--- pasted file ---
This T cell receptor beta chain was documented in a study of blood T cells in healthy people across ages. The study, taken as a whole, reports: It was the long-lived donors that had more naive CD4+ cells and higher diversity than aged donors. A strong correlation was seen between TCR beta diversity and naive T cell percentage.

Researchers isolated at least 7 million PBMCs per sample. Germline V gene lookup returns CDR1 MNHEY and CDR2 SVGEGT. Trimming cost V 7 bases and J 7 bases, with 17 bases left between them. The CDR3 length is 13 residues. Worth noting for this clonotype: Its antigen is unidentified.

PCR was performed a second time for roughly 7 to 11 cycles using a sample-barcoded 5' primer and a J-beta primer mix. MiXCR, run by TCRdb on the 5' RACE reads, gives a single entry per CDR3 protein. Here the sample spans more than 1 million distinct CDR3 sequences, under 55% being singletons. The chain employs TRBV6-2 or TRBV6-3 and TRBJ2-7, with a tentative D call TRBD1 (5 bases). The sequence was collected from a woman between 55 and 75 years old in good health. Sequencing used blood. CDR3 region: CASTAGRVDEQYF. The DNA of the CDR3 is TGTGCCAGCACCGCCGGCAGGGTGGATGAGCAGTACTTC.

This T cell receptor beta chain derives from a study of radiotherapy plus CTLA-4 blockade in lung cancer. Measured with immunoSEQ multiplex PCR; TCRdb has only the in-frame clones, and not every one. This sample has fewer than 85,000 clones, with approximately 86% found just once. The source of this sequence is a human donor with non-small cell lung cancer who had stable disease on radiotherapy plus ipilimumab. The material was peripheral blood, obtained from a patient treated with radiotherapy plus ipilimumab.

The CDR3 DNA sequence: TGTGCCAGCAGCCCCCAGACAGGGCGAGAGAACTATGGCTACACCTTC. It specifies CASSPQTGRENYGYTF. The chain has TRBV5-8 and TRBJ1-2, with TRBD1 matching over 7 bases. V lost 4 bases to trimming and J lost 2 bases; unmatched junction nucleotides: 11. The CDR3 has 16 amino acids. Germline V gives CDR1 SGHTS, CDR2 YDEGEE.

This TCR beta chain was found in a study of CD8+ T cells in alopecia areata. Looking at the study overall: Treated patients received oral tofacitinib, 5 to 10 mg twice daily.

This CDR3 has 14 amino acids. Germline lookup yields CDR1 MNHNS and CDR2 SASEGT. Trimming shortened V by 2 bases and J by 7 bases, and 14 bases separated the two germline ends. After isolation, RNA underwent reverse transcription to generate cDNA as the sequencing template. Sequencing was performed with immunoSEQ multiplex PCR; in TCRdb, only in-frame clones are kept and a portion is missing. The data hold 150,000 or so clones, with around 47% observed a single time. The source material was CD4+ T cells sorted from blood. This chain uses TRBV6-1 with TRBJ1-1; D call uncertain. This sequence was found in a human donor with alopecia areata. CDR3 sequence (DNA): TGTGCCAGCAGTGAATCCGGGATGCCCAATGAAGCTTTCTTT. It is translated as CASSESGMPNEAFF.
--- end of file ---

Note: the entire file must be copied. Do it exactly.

This T cell receptor beta chain was documented in a study of blood T cells in healthy people across ages. The study, taken as a whole, reports: It was the long-lived donors that had more naive CD4+ cells and higher diversity than aged donors. A strong correlation was seen between TCR beta diversity and naive T cell percentage.

Researchers isolated at least 7 million PBMCs per sample. Germline V gene lookup returns CDR1 MNHEY and CDR2 SVGEGT. Trimming cost V 7 bases and J 7 bases, with 17 bases left between them. The CDR3 length is 13 residues. Worth noting for this clonotype: Its antigen is unidentified.

PCR was performed a second time for roughly 7 to 11 cycles using a sample-barcoded 5' primer and a J-beta primer mix. MiXCR, run by TCRdb on the 5' RACE reads, gives a single entry per CDR3 protein. Here the sample spans more than 1 million distinct CDR3 sequences, under 55% being singletons. The chain employs TRBV6-2 or TRBV6-3 and TRBJ2-7, with a tentative D call TRBD1 (5 bases). The sequence was collected from a woman between 55 and 75 years old in good health. Sequencing used blood. CDR3 region: CASTAGRVDEQYF. The DNA of the CDR3 is TGTGCCAGCACCGCCGGCAGGGTGGATGAGCAGTACTTC.

This T cell receptor beta chain derives from a study of radiotherapy plus CTLA-4 blockade in lung cancer. Measured with immunoSEQ multiplex PCR; TCRdb has only the in-frame clones, and not every one. This sample has fewer than 85,000 clones, with approximately 86% found just once. The source of this sequence is a human donor with non-small cell lung cancer who had stable disease on radiotherapy plus ipilimumab. The material was peripheral blood, obtained from a patient treated with radiotherapy plus ipilimumab.

The CDR3 DNA sequence: TGTGCCAGCAGCCCCCAGACAGGGCGAGAGAACTATGGCTACACCTTC. It specifies CASSPQTGRENYGYTF. The chain has TRBV5-8 and TRBJ1-2, with TRBD1 matching over 7 bases. V lost 4 bases to trimming and J lost 2 bases; unmatched junction nucleotides: 11. The CDR3 has 16 amino acids. Germline V gives CDR1 SGHTS, CDR2 YDEGEE.

This TCR beta chain was found in a study of CD8+ T cells in alopecia areata. Looking at the study overall: Treated patients received oral tofacitinib, 5 to 10 mg twice daily.

This CDR3 has 14 amino acids. Germline lookup yields CDR1 MNHNS and CDR2 SASEGT. Trimming shortened V by 2 bases and J by 7 bases, and 14 bases separated the two germline ends. After isolation, RNA underwent reverse transcription to generate cDNA as the sequencing template. Sequencing was performed with immunoSEQ multiplex PCR; in TCRdb, only in-frame clones are kept and a portion is missing. The data hold 150,000 or so clones, with around 47% observed a single time. The source material was CD4+ T cells sorted from blood. This chain uses TRBV6-1 with TRBJ1-1; D call uncertain. This sequence was found in a human donor with alopecia areata. CDR3 sequence (DNA): TGTGCCAGCAGTGAATCCGGGATGCCCAATGAAGCTTTCTTT. It is translated as CASSESGMPNEAFF.